When Muscles Meet Machines | Digital Asia
AsianScientist (Jun. 13, 2018) – A research group in Japan has created a robot that is part muscle and part machine. Their biohybrid robot, described in a study published in Science Robotics, had living muscle cells that survived and functioned for over a week.
The new field of biohybrid robotics involves the use of living tissue within robots, rather than just metal and plastic. Muscle is one potential key component of such robots, providing the driving force for movement and function.
However, in efforts to integrate living muscle into these machines, there have been problems with the force these muscles can exert and the duration before which they start to shrink and lose their function.
In this study, researchers at the Institute of Industrial Science of the University of Tokyo, Japan, have incorporated muscles into a biohybrid robot as antagonistic pairs mimicking those in the human body. The team first constructed a robot skeleton on which pairs of functioning muscles could be installed. This included a rotatable joint, anchors where the muscles could be attached and electrodes to provide the stimulus to induce muscle contraction.
For the living muscle part of the robot, rather than extract and use a muscle that had fully formed in the body, the team built one from scratch. For this, they used hydrogel sheets containing muscle precursor cells called myoblasts. These sheets contained holes which allowed them to be attached to the robot skeleton anchors, and stripes to encourage the muscle fibers to form in an aligned manner.
“Once we had built the muscles, we successfully used them as antagonistic pairs in the robot, with one contracting and the other expanding, just like in the body,” said Professor Shoji Takeuchi who is the corresponding author of the study. “The fact that they were exerting opposing forces on each other stopped them from shrinking and deteriorating as they did in previous studies.”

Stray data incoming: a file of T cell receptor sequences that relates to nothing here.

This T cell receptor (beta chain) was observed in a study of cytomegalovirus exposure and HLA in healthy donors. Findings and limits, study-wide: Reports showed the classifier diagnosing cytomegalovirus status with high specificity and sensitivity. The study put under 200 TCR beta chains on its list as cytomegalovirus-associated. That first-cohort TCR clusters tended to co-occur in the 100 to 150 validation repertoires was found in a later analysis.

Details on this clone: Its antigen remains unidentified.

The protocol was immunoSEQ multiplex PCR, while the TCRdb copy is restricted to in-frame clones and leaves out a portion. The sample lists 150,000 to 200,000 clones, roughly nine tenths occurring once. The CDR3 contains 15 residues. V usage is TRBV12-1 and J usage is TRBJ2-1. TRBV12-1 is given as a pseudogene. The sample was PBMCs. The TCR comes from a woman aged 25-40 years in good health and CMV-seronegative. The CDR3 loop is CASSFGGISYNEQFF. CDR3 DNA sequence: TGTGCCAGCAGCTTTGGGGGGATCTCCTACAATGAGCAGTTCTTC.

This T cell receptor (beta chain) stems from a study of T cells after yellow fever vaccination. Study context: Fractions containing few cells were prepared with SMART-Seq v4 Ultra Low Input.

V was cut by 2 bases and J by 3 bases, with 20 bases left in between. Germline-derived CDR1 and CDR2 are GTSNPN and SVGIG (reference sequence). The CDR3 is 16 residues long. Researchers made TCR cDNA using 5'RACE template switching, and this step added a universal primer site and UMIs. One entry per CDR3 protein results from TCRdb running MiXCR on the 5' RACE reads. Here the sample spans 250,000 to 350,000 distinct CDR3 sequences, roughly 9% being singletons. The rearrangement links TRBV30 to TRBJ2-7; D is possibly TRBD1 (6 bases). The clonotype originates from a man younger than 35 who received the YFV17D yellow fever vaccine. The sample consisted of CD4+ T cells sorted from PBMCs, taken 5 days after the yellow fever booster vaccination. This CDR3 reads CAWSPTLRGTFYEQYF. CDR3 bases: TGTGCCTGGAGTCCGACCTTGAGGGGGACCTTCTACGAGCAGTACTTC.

The team also tested the robots in different applications, including having them pick up and place a ring, and having two robots work in unison to pick up a square frame. The results showed that the robots could perform these tasks well—when the muscles were stimulated, the robot could flex a finger-like protuberance by approximately 90°.
“Our findings show that, using this antagonistic arrangement of muscles, these robots can mimic the actions of a human finger,” said lead author Dr. Yuya Morimoto of the University of Tokyo. “If we can combine more of these muscles into a single device, we should be able to reproduce the complex muscular interplay that allow hands, arms and other parts of the body to function.”
The article can be found at: Morimoto et al. (2018) Biohybrid Robot Powered by an Antagonistic Pair of Skeletal Muscle Tissues.